Currently artificial insemination and IVF is available on the NHS to couples who have problems with getting pregnant naturally, with insemination procedures often relied on by lesbian women who want to be mothers. But English health authorities are currently thinking over axing funding for fertility treatments, as they attempt to make drastic cuts to their budgets in line with savings targets.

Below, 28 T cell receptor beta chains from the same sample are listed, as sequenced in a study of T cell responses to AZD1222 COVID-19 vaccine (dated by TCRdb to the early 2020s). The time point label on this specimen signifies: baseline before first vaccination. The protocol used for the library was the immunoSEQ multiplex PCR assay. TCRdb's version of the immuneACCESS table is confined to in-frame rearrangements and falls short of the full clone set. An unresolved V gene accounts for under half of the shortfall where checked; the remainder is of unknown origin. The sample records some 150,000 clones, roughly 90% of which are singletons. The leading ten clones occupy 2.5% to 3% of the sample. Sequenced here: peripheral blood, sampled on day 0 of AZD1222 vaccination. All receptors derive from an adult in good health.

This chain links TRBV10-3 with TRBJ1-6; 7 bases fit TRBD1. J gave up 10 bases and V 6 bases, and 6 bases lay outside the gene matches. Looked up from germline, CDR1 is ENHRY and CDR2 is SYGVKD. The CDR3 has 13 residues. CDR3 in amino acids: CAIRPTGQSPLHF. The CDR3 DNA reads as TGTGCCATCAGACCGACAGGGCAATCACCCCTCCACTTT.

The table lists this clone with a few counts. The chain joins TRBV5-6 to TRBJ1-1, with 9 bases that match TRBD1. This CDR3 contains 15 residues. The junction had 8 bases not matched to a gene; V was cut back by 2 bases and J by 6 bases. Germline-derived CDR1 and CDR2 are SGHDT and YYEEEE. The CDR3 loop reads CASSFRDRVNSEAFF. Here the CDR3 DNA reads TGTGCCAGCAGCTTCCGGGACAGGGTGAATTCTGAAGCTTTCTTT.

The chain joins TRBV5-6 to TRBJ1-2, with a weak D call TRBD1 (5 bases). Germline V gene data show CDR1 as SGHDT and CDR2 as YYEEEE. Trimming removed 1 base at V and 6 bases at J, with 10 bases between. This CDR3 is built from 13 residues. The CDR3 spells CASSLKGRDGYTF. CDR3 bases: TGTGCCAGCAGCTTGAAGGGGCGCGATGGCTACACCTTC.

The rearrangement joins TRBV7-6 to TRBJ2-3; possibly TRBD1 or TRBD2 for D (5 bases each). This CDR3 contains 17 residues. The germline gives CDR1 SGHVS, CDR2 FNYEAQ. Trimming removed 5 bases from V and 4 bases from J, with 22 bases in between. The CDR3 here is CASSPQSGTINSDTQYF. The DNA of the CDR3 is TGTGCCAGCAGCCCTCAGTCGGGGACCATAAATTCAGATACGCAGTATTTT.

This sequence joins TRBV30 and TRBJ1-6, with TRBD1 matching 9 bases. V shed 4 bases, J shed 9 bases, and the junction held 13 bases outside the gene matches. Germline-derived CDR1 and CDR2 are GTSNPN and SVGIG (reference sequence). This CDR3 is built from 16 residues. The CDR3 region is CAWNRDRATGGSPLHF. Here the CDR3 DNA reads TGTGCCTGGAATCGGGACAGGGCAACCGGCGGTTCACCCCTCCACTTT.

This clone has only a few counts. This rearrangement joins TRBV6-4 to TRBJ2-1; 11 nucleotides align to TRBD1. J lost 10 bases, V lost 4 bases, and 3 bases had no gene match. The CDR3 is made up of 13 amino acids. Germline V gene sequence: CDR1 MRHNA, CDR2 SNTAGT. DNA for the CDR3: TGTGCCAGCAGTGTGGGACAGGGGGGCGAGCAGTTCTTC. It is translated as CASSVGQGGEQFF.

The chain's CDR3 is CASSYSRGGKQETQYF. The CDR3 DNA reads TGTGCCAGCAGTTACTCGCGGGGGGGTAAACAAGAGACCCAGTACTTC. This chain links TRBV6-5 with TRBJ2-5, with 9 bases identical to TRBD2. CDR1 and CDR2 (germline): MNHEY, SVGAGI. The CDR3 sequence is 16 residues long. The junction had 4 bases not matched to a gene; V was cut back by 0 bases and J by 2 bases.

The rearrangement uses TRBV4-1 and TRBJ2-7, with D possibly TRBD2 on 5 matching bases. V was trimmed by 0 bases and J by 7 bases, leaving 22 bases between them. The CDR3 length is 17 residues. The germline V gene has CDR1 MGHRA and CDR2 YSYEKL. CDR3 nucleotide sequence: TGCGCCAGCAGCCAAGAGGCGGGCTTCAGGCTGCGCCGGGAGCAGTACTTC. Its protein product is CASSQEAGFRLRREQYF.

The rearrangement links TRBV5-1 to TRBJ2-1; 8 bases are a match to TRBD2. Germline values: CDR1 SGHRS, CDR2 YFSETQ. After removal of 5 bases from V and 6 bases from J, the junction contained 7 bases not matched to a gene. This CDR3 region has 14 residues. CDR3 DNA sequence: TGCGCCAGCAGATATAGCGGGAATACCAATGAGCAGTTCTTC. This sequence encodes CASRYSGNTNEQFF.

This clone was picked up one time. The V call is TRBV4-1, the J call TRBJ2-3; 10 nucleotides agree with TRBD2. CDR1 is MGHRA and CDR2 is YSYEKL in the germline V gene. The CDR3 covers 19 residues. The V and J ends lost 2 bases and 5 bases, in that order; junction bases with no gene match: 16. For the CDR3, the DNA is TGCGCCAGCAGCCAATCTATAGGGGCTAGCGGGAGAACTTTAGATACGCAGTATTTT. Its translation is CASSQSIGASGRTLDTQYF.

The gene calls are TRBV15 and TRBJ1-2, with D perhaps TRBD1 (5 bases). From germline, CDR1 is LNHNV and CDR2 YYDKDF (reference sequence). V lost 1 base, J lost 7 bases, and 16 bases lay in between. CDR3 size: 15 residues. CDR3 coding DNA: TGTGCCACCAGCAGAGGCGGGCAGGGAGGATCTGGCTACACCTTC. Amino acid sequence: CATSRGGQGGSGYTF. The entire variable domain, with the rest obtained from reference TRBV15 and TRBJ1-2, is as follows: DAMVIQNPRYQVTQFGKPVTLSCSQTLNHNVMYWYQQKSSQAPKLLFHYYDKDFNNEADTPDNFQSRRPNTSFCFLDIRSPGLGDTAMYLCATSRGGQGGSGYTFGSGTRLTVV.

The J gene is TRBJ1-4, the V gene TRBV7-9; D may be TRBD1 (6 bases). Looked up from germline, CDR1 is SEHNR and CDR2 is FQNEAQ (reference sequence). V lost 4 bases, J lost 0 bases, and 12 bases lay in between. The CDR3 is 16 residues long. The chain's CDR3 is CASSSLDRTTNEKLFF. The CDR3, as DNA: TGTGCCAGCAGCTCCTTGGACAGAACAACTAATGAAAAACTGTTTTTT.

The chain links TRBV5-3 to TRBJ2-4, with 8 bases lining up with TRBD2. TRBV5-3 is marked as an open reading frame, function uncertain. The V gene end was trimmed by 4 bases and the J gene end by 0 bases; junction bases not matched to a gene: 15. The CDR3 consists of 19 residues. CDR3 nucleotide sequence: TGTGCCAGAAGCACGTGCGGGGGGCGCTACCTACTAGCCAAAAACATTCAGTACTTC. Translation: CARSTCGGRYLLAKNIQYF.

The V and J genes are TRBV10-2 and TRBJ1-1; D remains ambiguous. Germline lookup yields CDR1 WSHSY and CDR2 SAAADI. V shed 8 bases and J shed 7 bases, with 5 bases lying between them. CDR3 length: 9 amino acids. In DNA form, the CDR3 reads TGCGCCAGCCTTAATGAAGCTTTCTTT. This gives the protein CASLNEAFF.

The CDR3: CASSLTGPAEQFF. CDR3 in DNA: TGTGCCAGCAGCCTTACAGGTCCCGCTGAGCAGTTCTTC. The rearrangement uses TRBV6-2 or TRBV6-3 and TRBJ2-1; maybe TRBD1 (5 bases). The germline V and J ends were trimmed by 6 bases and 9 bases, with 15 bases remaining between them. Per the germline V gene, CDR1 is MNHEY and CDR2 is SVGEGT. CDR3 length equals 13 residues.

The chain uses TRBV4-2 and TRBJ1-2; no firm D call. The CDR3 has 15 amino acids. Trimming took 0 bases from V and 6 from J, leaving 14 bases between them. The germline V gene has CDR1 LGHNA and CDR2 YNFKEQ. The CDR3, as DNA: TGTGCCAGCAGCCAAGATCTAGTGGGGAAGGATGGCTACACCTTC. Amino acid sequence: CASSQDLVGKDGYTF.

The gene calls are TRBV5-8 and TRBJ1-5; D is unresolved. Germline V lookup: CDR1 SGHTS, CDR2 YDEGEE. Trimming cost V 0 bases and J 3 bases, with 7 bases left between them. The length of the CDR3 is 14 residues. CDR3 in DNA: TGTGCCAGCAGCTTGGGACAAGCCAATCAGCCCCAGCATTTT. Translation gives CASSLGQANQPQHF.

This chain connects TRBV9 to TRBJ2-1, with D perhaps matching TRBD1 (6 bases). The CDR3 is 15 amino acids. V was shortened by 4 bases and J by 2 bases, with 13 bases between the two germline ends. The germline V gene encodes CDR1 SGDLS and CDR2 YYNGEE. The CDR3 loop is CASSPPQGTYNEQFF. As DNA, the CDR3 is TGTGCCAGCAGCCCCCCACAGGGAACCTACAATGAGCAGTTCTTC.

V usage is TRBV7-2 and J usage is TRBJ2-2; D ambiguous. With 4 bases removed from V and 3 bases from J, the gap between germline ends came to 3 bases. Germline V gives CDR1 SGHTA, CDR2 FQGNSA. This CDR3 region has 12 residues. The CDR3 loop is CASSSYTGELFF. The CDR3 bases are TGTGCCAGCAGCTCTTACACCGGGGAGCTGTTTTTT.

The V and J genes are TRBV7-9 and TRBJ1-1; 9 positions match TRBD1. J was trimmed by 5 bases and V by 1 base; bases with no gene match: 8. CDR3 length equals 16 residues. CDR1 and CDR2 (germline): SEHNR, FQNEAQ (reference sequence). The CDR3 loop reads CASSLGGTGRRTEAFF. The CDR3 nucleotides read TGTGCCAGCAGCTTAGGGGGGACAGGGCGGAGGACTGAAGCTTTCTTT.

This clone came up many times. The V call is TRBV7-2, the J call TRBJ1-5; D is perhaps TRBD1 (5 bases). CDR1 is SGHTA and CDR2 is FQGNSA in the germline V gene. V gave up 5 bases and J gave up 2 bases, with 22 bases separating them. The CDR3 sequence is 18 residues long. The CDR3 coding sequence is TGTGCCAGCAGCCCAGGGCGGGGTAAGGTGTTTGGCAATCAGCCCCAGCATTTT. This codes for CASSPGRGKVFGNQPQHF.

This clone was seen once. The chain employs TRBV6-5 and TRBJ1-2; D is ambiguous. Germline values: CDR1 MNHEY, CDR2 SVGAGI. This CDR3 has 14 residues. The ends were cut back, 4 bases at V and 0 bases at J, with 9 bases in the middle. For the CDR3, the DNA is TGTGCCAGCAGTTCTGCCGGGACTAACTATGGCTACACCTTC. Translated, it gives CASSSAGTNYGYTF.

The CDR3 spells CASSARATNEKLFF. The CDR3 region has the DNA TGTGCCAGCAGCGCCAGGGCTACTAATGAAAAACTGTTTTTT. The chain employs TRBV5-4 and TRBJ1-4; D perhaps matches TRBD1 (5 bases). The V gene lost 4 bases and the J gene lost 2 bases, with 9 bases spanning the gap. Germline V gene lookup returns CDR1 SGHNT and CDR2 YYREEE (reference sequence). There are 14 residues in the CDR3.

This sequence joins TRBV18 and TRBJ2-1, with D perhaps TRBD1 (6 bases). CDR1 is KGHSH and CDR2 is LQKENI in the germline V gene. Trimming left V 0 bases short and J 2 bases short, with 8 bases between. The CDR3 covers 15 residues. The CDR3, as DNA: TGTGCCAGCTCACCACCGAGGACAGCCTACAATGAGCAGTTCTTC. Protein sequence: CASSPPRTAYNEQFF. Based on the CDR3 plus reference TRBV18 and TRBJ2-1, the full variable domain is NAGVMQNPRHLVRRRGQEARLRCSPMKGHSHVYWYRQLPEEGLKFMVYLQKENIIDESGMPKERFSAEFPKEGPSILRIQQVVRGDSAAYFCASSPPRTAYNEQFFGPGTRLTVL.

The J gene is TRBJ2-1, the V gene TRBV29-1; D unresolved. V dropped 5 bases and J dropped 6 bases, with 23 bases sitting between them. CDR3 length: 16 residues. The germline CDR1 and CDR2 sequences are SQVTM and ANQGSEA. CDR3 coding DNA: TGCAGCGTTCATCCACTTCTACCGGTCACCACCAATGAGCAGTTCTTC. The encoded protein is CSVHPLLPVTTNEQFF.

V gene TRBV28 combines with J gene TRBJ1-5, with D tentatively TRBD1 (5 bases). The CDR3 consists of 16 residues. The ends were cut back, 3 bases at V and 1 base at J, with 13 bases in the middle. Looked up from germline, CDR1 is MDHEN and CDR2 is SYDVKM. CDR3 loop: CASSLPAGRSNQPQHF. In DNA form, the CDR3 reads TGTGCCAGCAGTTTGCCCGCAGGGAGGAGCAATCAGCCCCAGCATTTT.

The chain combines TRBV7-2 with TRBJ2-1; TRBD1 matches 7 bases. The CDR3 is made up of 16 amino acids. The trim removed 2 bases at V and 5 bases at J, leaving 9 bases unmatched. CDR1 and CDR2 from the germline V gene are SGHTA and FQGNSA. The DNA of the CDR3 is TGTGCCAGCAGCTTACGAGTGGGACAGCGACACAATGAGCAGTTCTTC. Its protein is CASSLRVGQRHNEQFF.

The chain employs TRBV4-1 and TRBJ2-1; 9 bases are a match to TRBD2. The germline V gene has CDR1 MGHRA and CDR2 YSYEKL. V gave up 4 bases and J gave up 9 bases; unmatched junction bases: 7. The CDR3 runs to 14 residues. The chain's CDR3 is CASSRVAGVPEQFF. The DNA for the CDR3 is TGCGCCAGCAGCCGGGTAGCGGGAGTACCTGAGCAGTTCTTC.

The NHS Richmond Clinical Commissioning Group (CCG) is one of those consulting on plans to cut funding for IVF. The CCG currently offers one cycle of IVF to couples who meet the criteria, but it is planning to drop routine provision of IVF and specialised fertility treatment in order to make savings of £450,000, as it struggles to meet a required £10.9 million of cuts in the next financial year. The plans say: “We are proposing that we go further and significantly increase the thresholds for IVF and specialised fertility services which could mean IVF and specialised fertility treatment is available only for people with infertility as a result of cancer treatment or to prevent transmission of chronic viral infection. [It could mean] IVF and specialised fertility treatment is no longer commissioned.”